I educated myself on sea bathing in the 18th century while learning about the life and times of Brighton’s Martha Gunn.
Back in Martha’s day if you wanted to swim in the sea, you didn’t just strip off and walk into the water. Things were far more involved than that. If you wanted to swim, you boarded a covered bathing wagon which was pulled out into the water by horses. Then, with the assistance of a Dipper (for women) or a Bather (for men), you’d be dipped into the sea.
Martha made her living as a dipper and bather. For 60 years she dipped men and women into the sea. She was a local celebrity, esteemed by the Prince of Wales, who she bathed and who gave her access to the Royal Pavillion’s kitchens, where hot food was served.
A ruddy-faced portrait of her hangs by the stairwell at Brighton museum. It was donated to the museum by Chris Gunn, one of her many descendants.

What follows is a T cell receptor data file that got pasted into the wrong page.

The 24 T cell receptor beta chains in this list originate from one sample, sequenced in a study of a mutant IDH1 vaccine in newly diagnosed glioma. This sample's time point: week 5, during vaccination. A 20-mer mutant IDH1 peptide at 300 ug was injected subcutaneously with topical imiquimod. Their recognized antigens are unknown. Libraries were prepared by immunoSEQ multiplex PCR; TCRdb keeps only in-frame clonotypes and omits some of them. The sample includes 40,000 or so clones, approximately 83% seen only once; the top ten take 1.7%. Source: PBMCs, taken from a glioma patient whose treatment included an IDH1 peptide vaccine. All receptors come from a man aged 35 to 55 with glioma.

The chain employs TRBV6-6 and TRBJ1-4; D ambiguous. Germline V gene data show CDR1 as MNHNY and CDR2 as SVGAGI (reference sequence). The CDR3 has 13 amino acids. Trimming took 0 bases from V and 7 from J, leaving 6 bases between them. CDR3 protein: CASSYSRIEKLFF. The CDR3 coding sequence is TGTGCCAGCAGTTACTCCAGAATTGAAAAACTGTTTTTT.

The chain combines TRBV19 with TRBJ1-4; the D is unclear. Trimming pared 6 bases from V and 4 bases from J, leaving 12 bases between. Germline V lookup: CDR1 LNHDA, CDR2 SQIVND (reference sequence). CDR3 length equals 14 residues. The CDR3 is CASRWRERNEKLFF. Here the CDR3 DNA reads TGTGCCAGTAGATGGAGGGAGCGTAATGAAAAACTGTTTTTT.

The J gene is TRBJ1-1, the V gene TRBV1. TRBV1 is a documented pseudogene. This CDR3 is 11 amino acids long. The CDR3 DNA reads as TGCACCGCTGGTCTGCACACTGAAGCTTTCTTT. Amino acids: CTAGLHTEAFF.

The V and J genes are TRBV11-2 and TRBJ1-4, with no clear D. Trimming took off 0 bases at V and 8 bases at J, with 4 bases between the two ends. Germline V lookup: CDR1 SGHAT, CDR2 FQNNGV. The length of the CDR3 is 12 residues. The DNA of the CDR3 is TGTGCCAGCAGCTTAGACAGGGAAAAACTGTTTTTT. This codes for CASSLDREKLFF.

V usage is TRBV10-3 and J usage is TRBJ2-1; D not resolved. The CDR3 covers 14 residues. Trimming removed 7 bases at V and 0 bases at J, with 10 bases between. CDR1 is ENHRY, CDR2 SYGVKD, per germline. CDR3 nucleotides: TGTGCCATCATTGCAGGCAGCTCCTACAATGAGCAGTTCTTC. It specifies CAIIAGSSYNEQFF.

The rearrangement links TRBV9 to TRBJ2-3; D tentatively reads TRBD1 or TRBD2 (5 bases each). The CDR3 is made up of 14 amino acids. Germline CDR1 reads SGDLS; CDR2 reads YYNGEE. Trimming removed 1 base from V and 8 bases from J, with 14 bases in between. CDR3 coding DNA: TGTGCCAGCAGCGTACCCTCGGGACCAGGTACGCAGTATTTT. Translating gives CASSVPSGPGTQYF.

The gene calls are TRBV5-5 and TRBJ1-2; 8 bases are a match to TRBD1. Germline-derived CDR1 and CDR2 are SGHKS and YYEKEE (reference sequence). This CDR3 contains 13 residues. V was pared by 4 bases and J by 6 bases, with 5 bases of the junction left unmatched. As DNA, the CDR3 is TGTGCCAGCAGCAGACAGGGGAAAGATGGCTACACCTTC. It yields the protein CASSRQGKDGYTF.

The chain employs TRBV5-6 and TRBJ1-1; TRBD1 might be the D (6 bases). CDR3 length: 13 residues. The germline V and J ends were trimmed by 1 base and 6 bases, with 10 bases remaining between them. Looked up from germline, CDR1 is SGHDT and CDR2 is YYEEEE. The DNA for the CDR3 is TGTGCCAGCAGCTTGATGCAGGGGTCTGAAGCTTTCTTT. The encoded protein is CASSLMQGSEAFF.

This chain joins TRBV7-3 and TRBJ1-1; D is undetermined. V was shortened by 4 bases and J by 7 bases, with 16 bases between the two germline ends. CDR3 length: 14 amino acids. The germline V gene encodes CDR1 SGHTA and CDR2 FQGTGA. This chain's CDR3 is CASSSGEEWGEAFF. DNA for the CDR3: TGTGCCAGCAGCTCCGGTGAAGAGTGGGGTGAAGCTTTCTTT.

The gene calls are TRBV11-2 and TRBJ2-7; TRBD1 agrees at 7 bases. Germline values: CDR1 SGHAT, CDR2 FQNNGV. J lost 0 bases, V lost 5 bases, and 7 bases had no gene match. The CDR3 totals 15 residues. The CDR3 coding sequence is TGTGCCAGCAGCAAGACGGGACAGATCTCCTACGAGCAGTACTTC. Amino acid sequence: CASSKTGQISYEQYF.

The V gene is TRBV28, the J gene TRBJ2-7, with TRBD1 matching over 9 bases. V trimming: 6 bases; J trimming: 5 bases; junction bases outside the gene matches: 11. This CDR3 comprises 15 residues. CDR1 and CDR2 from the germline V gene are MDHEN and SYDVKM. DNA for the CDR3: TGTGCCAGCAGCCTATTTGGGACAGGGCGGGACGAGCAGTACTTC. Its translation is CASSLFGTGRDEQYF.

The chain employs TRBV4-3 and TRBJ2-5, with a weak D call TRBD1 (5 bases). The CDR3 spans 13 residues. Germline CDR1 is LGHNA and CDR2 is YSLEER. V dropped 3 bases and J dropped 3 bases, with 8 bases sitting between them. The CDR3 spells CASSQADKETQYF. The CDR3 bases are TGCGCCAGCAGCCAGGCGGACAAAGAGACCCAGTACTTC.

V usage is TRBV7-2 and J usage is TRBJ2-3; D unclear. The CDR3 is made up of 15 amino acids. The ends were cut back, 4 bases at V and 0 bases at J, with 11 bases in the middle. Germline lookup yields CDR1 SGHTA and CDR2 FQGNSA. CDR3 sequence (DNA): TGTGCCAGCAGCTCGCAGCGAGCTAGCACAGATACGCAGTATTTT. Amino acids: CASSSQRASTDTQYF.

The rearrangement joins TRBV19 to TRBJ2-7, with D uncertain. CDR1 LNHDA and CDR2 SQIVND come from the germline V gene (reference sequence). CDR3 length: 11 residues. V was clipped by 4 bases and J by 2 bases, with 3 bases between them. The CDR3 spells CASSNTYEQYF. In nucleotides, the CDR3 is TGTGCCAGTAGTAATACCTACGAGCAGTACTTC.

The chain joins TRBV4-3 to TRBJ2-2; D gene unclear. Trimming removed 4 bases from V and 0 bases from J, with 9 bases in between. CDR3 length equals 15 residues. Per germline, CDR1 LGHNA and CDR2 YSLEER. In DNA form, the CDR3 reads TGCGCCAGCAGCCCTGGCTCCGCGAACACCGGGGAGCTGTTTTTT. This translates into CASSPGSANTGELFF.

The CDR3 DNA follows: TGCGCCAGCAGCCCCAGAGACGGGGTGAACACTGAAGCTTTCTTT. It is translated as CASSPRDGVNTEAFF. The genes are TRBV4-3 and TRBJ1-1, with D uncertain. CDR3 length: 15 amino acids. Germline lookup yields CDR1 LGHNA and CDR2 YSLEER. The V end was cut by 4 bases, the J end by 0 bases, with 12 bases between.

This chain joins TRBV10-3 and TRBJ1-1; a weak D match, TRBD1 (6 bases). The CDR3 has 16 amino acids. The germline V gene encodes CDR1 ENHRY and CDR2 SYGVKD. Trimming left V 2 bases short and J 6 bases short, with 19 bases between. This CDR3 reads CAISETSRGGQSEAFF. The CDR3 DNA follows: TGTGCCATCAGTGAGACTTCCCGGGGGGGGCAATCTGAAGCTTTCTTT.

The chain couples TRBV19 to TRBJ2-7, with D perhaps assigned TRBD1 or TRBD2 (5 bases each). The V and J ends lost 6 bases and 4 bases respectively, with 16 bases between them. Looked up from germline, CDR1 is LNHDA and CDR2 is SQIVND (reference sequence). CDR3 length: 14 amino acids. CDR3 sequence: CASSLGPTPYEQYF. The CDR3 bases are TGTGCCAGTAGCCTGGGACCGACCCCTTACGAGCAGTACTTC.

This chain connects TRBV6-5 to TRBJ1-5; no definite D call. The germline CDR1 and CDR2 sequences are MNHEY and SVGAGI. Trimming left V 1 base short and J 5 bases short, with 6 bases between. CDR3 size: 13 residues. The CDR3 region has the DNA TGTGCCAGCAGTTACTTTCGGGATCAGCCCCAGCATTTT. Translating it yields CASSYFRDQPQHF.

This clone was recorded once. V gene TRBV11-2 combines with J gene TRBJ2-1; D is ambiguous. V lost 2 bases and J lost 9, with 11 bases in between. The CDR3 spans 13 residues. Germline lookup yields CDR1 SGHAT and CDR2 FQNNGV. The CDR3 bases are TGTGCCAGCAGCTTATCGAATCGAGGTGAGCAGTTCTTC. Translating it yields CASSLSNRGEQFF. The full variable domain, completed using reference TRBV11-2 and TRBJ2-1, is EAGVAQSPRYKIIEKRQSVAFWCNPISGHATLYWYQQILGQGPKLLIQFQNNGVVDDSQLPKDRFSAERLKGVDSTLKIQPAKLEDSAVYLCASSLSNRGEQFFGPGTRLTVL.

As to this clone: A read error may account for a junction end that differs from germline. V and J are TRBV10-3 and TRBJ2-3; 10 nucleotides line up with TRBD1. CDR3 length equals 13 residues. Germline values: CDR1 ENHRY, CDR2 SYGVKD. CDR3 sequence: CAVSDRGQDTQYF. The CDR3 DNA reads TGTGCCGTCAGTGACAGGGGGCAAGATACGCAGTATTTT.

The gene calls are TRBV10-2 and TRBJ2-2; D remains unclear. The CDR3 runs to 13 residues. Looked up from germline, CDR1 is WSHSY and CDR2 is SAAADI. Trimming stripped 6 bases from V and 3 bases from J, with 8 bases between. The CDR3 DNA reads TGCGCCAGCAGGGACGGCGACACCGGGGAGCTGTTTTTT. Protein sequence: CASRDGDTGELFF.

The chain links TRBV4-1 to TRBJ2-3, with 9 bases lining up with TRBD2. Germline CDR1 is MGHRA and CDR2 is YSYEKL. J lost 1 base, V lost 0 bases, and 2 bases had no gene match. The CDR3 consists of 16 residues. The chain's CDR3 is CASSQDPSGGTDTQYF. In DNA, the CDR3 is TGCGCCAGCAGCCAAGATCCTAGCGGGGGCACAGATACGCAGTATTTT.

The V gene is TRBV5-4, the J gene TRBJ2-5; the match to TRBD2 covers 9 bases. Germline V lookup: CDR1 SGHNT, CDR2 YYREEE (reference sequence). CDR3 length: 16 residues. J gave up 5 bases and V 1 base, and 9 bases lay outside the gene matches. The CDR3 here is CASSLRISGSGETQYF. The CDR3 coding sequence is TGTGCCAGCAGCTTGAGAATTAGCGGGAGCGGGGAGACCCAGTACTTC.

Mrs Mcardle had wondered aloud whether the Gunn of Gunns florist might be related to Martha. I googled ‘Gunn florist’ and found two Gunns florists in Brighton, plus one in Hove. The shop on Castle Square was closed but the one on Sydney Street was still open.
Esme was busy at work there snipping flower stems. I told her about what I was doing and asked if she was a Gunn. She isn’t, but her boss is. I asked if he’s related to Martha Gunn. Esme said she’s not sure as he changes his story. Sometimes he’s related, sometimes not.
Since I was on my way to visit Martha’s tombstone, some flowers seemed appropriate so I bought two red roses.
Esme told me to put a thistle on the montage, since thistles dry and keep well and then sent me to meet the person propping up the bar at the Great Eastern.
Before heading there, I visited Martha’s tombstone. It’s located in St. Nicholas’ churchyard where she’s buried together with her husband; so I was glad I brought two roses or he’d have been jealous!
Pocket Number 3: Slyme and Twyddle at The Great Eastern >>